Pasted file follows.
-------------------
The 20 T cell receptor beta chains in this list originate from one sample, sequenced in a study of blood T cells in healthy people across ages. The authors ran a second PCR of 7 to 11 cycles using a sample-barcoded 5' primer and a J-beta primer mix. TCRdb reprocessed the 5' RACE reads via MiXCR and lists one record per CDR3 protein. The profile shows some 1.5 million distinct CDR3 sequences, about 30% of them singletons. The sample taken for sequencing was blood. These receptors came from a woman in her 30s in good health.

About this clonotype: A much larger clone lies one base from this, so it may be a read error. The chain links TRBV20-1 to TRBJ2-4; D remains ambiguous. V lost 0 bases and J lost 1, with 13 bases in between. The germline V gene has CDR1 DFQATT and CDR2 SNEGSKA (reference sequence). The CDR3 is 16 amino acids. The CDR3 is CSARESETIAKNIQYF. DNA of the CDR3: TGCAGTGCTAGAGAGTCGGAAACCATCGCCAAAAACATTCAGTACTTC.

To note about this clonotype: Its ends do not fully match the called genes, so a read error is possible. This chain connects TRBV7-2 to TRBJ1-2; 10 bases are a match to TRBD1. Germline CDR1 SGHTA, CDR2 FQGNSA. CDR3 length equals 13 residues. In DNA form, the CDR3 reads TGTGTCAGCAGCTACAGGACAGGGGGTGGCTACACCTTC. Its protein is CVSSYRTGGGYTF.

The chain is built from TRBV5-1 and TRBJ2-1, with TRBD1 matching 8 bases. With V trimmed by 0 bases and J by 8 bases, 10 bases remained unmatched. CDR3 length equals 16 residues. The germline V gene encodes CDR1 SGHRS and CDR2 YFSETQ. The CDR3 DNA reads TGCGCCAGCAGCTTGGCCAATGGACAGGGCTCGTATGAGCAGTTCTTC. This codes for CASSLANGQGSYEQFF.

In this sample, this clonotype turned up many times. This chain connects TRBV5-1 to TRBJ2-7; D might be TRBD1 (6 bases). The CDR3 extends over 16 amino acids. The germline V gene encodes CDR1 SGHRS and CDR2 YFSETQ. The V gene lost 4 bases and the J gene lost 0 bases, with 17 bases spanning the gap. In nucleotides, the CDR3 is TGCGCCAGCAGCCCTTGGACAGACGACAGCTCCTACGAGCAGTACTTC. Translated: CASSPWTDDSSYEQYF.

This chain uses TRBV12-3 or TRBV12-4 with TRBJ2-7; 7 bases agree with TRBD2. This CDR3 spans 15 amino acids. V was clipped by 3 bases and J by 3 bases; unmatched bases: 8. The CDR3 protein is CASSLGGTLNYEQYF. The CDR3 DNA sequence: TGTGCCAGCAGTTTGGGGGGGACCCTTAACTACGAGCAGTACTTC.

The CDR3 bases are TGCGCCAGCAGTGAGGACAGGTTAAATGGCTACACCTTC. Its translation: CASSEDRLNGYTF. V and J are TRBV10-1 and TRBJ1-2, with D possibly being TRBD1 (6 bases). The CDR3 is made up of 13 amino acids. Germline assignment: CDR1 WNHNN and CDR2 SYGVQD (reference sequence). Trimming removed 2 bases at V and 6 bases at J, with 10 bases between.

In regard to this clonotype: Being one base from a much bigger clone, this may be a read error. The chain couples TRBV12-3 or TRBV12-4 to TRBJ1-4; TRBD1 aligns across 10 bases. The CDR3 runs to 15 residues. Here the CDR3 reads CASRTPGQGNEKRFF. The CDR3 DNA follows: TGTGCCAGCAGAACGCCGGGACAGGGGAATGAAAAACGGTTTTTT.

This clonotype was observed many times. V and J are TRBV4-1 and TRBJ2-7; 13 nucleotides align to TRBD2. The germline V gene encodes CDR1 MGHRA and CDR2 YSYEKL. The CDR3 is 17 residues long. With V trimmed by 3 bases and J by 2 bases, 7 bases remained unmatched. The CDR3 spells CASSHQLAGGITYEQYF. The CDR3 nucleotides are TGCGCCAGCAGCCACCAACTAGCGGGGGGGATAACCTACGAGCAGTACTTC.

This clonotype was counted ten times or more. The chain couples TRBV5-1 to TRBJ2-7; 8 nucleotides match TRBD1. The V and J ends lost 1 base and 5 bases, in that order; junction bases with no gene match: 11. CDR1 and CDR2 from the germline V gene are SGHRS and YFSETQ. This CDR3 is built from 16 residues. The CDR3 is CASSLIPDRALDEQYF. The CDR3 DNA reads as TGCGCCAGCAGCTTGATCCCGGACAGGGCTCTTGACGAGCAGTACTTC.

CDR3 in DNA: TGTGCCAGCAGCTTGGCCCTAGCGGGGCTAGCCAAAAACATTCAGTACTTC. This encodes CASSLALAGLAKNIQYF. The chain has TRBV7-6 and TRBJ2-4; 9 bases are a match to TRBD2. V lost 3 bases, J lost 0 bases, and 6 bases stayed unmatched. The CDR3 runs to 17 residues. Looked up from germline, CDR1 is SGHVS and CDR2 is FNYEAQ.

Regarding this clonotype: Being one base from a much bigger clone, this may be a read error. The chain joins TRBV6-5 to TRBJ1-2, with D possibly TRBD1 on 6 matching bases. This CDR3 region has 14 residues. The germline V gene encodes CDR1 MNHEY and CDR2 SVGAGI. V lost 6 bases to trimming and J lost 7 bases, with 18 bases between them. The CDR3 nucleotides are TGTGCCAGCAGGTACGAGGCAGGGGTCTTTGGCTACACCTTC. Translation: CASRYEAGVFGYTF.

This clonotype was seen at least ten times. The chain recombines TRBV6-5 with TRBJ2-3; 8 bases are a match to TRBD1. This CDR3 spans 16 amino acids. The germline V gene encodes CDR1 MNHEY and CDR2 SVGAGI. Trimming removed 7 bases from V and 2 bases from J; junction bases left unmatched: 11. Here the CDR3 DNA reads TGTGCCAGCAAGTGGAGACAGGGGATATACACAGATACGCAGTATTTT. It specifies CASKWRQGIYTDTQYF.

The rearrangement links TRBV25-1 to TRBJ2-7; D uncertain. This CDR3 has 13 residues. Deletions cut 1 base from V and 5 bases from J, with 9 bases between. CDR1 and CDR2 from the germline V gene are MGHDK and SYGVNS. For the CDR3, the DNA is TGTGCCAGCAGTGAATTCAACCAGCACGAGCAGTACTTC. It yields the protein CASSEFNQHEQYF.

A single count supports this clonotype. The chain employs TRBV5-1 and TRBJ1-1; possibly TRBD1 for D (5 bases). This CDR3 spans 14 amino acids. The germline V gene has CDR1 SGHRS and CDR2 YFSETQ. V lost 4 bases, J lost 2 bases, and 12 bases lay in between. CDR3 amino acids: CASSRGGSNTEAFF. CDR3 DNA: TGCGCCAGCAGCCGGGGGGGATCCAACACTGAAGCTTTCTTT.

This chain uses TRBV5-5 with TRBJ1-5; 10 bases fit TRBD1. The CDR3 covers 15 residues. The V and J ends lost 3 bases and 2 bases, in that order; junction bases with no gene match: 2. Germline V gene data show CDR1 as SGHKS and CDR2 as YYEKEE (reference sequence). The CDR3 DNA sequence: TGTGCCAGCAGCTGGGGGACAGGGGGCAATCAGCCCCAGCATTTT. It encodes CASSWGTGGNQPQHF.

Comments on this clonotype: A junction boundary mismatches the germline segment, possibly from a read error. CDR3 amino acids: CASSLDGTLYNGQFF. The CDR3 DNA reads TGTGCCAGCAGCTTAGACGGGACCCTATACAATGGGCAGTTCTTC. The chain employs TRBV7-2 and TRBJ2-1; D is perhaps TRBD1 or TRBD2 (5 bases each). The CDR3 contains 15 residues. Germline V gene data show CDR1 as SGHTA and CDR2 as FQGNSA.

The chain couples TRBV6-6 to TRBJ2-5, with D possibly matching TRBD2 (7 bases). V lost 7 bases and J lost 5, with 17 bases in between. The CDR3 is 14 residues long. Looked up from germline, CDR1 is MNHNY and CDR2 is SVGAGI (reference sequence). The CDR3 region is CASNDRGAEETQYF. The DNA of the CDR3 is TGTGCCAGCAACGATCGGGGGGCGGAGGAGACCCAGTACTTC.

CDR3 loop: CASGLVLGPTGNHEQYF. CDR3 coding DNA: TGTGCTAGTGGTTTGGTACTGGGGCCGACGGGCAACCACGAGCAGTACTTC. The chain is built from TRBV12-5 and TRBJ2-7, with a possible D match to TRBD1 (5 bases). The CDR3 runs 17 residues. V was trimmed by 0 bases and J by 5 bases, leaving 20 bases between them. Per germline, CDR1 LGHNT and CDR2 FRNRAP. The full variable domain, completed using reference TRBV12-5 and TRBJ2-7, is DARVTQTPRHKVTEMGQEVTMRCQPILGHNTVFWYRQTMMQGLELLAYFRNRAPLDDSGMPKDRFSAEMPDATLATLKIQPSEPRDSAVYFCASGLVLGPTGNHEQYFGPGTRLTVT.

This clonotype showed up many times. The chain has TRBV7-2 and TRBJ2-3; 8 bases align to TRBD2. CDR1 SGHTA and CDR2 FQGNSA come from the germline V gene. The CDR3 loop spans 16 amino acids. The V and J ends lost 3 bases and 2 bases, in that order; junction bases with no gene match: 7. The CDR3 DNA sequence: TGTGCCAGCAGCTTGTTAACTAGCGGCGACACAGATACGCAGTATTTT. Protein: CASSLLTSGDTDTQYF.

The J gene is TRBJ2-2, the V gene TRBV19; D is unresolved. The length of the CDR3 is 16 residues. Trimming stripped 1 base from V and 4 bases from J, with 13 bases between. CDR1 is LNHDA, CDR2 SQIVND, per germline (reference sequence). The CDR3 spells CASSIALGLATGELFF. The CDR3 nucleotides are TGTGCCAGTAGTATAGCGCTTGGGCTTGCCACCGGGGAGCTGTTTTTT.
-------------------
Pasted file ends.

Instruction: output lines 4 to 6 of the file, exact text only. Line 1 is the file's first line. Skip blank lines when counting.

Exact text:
The chain is built from TRBV5-1 and TRBJ2-1, with TRBD1 matching 8 bases. With V trimmed by 0 bases and J by 8 bases, 10 bases remained unmatched. CDR3 length equals 16 residues. The germline V gene encodes CDR1 SGHRS and CDR2 YFSETQ. The CDR3 DNA reads TGCGCCAGCAGCTTGGCCAATGGACAGGGCTCGTATGAGCAGTTCTTC. This codes for CASSLANGQGSYEQFF.

In this sample, this clonotype turned up many times. This chain connects TRBV5-1 to TRBJ2-7; D might be TRBD1 (6 bases). The CDR3 extends over 16 amino acids. The germline V gene encodes CDR1 SGHRS and CDR2 YFSETQ. The V gene lost 4 bases and the J gene lost 0 bases, with 17 bases spanning the gap. In nucleotides, the CDR3 is TGCGCCAGCAGCCCTTGGACAGACGACAGCTCCTACGAGCAGTACTTC. Translated: CASSPWTDDSSYEQYF.

This chain uses TRBV12-3 or TRBV12-4 with TRBJ2-7; 7 bases agree with TRBD2. This CDR3 spans 15 amino acids. V was clipped by 3 bases and J by 3 bases; unmatched bases: 8. The CDR3 protein is CASSLGGTLNYEQYF. The CDR3 DNA sequence: TGTGCCAGCAGTTTGGGGGGGACCCTTAACTACGAGCAGTACTTC.